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limitguvment Nov 30, 9:08 a.m.
Wilkerson has a sorry safety record, they killed two more guys in an electrocution accident a few years ago working under powerlines. I worked for them a short while and I heard the owner say " we just have to give safety enough lip service and then do what it takes to get the job done". They are like about 99 percent of all the rest of the contractors out there.
Rebelyell Nov 27, 6:19 p.m.
For those comments about rescuers arriving and doing nothing, you don't get reports on the news about that, because the reporters are never allowed to say anything negative about first responders. But often when there is a fire, people wait for the fire department to rescue their family members in a house, and the fire department arrives and it becomes clear they are not going in, they will keep you from going in too.
Rebelyell Nov 27, 6:15 p.m.
What kind of rescue equipment does the fire department have for folks that are buried like this? A shovel? The tarp mainly hides the pitiful rescue attempt. This is why we need more OSHA inspections and enforcement. And better inspectors.
dsdaughtry Nov 21, 5:27 p.m.
i guess the most pressing question is, "why did this type of accident happen at one of the best engineering schools in the nation?"
RudeDawg Nov 21, 4:26 p.m.
The first thing that they teach you in confined space training is if you walk up and find your buddy at the bottom of a hole do not try to rescue him; if you do the rescue team will have to recover two bodies not just one. In trenching and shoring compentent person training they harp on ladder placement, soil clasifications, and how to work in a trench safely; but the number one way to be killed at work in the united states is trench cave in. You can not use the track hoe to dig the person out because that will kill them by ripping them apart; so you must dig them out by hand because even with a shovel you could seriously injure the person you are attempting to rescue. You should only try a rescue once the trench is safe. 1 CF of dirt = 115# dry & = 125# wet. 1 CY = 3375# even if your head is exposed and you can talk to people on the site you will be crushed and probably suffocate in less than 3 min due to the inability to inhale. I work around utility trenches daily.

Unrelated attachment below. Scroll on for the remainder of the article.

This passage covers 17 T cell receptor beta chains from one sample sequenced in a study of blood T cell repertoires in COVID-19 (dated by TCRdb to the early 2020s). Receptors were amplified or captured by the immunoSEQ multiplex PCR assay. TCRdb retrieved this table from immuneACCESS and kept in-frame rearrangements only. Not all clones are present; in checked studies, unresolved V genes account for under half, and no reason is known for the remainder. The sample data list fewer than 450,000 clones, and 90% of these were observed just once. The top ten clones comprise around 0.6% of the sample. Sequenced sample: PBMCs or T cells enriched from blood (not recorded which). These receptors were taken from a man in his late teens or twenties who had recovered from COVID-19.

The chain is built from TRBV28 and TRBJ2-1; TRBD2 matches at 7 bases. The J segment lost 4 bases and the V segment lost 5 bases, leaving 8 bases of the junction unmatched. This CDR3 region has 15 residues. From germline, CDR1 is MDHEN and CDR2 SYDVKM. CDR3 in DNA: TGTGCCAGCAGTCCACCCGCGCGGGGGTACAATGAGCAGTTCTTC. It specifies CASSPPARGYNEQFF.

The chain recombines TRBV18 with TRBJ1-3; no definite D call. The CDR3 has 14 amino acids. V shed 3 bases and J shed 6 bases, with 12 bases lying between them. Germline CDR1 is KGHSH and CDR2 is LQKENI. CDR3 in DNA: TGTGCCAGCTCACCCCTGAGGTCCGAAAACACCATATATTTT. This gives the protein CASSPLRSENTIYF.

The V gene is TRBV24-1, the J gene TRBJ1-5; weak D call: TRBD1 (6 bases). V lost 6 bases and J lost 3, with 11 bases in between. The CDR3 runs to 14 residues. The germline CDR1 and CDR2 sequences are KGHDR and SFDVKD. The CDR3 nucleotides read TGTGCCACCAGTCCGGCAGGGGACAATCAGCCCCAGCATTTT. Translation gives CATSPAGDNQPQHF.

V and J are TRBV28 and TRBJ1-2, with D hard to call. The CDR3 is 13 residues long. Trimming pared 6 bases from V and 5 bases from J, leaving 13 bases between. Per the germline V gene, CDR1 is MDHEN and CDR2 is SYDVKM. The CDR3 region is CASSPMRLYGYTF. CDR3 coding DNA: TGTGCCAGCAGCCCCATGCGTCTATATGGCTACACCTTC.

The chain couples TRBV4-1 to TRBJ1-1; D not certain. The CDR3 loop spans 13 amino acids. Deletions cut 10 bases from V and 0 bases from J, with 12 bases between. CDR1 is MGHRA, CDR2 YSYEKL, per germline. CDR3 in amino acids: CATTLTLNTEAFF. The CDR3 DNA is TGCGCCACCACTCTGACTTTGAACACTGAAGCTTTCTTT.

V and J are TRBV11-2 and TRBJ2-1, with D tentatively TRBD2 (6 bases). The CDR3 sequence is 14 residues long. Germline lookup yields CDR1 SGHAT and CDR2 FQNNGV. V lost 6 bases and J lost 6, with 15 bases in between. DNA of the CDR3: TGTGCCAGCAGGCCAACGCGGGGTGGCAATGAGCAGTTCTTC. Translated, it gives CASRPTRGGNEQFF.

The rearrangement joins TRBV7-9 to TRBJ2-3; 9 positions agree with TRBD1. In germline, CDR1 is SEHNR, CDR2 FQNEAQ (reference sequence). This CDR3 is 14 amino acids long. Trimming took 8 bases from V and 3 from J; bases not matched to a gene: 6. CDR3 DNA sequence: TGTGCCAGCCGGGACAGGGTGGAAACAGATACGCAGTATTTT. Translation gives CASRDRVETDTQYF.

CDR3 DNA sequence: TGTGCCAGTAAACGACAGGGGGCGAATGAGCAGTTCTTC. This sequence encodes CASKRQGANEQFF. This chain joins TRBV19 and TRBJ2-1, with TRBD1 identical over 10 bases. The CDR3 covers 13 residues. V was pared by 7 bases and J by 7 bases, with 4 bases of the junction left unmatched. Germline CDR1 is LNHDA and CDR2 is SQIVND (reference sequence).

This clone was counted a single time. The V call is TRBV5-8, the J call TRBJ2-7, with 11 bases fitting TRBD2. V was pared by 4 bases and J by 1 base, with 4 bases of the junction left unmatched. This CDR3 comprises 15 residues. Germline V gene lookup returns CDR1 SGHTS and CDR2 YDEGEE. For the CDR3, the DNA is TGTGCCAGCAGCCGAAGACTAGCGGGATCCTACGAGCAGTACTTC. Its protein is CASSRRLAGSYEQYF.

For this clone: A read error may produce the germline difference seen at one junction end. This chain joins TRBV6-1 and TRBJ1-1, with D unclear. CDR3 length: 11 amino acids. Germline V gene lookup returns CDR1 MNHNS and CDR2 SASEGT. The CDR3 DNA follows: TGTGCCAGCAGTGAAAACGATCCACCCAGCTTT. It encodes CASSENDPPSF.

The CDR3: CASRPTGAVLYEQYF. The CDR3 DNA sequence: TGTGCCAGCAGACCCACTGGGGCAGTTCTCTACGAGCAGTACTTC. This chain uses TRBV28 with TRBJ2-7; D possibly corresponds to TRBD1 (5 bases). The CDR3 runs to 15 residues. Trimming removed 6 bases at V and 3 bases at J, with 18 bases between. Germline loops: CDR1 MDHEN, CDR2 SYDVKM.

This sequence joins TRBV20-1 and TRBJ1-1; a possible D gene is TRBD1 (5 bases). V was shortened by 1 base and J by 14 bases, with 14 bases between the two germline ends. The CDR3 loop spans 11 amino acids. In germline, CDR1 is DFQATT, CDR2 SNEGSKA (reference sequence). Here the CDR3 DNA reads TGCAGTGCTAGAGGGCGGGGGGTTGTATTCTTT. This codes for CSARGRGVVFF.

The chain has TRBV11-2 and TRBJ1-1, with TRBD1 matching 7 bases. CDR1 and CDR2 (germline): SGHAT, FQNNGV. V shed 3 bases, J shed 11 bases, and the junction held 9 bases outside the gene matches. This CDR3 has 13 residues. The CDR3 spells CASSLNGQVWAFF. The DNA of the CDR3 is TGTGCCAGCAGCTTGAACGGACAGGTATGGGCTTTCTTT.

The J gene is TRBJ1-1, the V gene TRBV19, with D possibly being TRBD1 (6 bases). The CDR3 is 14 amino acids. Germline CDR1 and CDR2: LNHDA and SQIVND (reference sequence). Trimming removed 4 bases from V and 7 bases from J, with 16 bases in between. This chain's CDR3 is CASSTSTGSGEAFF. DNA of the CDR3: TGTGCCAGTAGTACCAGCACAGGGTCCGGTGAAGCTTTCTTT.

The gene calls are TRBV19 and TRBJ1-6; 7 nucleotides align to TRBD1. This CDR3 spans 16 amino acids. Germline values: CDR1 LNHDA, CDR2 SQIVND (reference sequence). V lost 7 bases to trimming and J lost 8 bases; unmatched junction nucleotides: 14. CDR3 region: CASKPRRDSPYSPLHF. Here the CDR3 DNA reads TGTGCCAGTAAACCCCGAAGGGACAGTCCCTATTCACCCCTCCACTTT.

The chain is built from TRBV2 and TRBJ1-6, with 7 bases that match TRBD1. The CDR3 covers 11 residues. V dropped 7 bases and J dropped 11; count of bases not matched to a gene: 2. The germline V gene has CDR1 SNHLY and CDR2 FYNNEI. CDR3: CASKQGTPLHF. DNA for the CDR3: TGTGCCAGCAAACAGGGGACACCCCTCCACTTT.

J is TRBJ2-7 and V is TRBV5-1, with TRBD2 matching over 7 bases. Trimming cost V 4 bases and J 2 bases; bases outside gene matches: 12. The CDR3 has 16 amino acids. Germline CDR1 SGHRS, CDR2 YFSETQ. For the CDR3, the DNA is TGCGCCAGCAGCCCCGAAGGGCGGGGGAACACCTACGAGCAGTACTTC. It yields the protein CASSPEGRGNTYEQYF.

101jackson101 Nov 21, 3:41 p.m.
Accidents do happen even when all measures of safety have been met, just question if the worker had the opportunity or thought of suggesting that he did not feel safe under the conditions.
jaecee452 Nov 21, 2:22 p.m.
There will always be somebody who says "would of, could of, should of". I agree with A1 Go Canes, unless you were there helping with the rescue stop speculating on what happened or should have happened.
A1 Go Canes Nov 21, 2:08 p.m.
First off - If you are not part of the investigation, a person that was on site before/during/after the accident, or someone familiar with this type of work, stop speculating on what the worker was or wasn't doing. The contractor had a trench box in place, the worker was on top of the ground attempting to lower a ladder into the trench box for access when the ground collapsed. (The ladder OUTSIDE the box was more than likely a Firefighter's, used to disperse weight in a rescue attempt). There may have been ground water displacing soil that caused the exterior wall to erode very quickly and cause the cave in (not confirmed yet). As for why the FD didn't attempt a rescue... the conditions were unsafe when they arrived. The soil was prone to another collapse when the activity of a rescue was attempted. Almost all trench rescues turn to recoveries. The weight of the soil usually crushes the victim instantly, if not the pressure will not allow the person to take more than a few breaths.
OneLove Nov 21, 2:01 p.m.
"That would be much riskier for the victim, but better than nothing." That's right.
OneLove Nov 21, 1:59 p.m.
I totally agree they should have attempted something. Prayers to the family. How horrible to know everyone sat & watched.
dsdaughtry Nov 21, 1:56 p.m.
Sadly it seems that NCSU has a worker safety problem. This happened during the construction on the arena. What I see is a problem with how NC State operates its public safety program. Sure, you can call 911 and it will route to the NCSU dispatcher. Then a Fire Marshall arrives and THEN will call for fire or rescue. This is the norm at NC State. I hate this happened, but it seems at NC State – death related injuries at an engineering school is the norm.
rachel Nov 21, 1:55 p.m.
I agree with ezlikeSundayMorning- it gives me a chill to think rescuers might show up a few minutes after it happened and decide not to attempt a rescue-do a little something at least
Cleanup on Aisle Cool Nov 21, 1:12 p.m.
Looks like the worker was somehwere he shouldn't have been. Look at where they're laying down the extension ladder - OUTSIDE of the trench box. Why was the worker working outside of the trench box?
ezLikeSundayMorning Nov 21, 1:12 p.m.
I don't fault this particular decision, but the idea that rescuers will decide not to try is disturbing to me. I'd rather hear that it was deemed not safe enough for a good rescue, but we gave it a shot with the backhoe. That would be much riskier for the victim, but better than nothing.
Don't get me wrong, I bet the rescuers wanted to try, just some rule got in the way. Like the firefighters not going into a shallow pond for someone trapped in their car because they weren't certified for water rescue.
NCHighlander Nov 21, 12:48 p.m.
Hopefully OSHA is all over this.
Published: 2008-01-11 14:37:00
Updated: 2010-06-21 13:53:03